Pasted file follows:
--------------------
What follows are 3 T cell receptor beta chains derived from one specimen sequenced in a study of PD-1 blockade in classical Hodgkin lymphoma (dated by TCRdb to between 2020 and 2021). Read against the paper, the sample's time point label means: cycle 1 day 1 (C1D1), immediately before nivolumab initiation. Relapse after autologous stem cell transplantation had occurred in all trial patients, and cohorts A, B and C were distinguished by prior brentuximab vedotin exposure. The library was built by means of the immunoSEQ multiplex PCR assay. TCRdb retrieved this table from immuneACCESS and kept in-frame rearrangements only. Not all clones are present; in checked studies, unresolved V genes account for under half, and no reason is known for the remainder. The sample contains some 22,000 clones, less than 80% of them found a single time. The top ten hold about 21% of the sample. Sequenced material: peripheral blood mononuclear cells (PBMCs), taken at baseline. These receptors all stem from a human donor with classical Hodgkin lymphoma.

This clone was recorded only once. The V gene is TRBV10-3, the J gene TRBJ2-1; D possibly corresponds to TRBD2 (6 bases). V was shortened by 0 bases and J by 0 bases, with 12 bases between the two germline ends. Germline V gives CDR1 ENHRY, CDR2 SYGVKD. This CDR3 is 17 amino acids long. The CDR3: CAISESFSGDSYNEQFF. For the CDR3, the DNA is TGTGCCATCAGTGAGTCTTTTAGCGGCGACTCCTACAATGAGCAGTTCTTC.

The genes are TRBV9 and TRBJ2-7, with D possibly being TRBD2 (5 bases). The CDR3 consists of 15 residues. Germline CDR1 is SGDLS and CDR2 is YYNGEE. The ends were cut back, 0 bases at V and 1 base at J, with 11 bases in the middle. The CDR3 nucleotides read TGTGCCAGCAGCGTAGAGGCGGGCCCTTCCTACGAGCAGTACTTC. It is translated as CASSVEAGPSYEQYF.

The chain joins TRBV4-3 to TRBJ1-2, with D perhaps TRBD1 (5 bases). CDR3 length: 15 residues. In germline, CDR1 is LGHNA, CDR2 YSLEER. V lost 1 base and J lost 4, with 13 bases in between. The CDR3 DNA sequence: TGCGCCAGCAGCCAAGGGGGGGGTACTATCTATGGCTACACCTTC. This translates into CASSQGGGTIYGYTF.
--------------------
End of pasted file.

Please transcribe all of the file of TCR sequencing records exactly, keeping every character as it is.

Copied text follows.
What follows are 3 T cell receptor beta chains derived from one specimen sequenced in a study of PD-1 blockade in classical Hodgkin lymphoma (dated by TCRdb to between 2020 and 2021). Read against the paper, the sample's time point label means: cycle 1 day 1 (C1D1), immediately before nivolumab initiation. Relapse after autologous stem cell transplantation had occurred in all trial patients, and cohorts A, B and C were distinguished by prior brentuximab vedotin exposure. The library was built by means of the immunoSEQ multiplex PCR assay. TCRdb retrieved this table from immuneACCESS and kept in-frame rearrangements only. Not all clones are present; in checked studies, unresolved V genes account for under half, and no reason is known for the remainder. The sample contains some 22,000 clones, less than 80% of them found a single time. The top ten hold about 21% of the sample. Sequenced material: peripheral blood mononuclear cells (PBMCs), taken at baseline. These receptors all stem from a human donor with classical Hodgkin lymphoma.

This clone was recorded only once. The V gene is TRBV10-3, the J gene TRBJ2-1; D possibly corresponds to TRBD2 (6 bases). V was shortened by 0 bases and J by 0 bases, with 12 bases between the two germline ends. Germline V gives CDR1 ENHRY, CDR2 SYGVKD. This CDR3 is 17 amino acids long. The CDR3: CAISESFSGDSYNEQFF. For the CDR3, the DNA is TGTGCCATCAGTGAGTCTTTTAGCGGCGACTCCTACAATGAGCAGTTCTTC.

The genes are TRBV9 and TRBJ2-7, with D possibly being TRBD2 (5 bases). The CDR3 consists of 15 residues. Germline CDR1 is SGDLS and CDR2 is YYNGEE. The ends were cut back, 0 bases at V and 1 base at J, with 11 bases in the middle. The CDR3 nucleotides read TGTGCCAGCAGCGTAGAGGCGGGCCCTTCCTACGAGCAGTACTTC. It is translated as CASSVEAGPSYEQYF.

The chain joins TRBV4-3 to TRBJ1-2, with D perhaps TRBD1 (5 bases). CDR3 length: 15 residues. In germline, CDR1 is LGHNA, CDR2 YSLEER. V lost 1 base and J lost 4, with 13 bases in between. The CDR3 DNA sequence: TGCGCCAGCAGCCAAGGGGGGGGTACTATCTATGGCTACACCTTC. This translates into CASSQGGGTIYGYTF.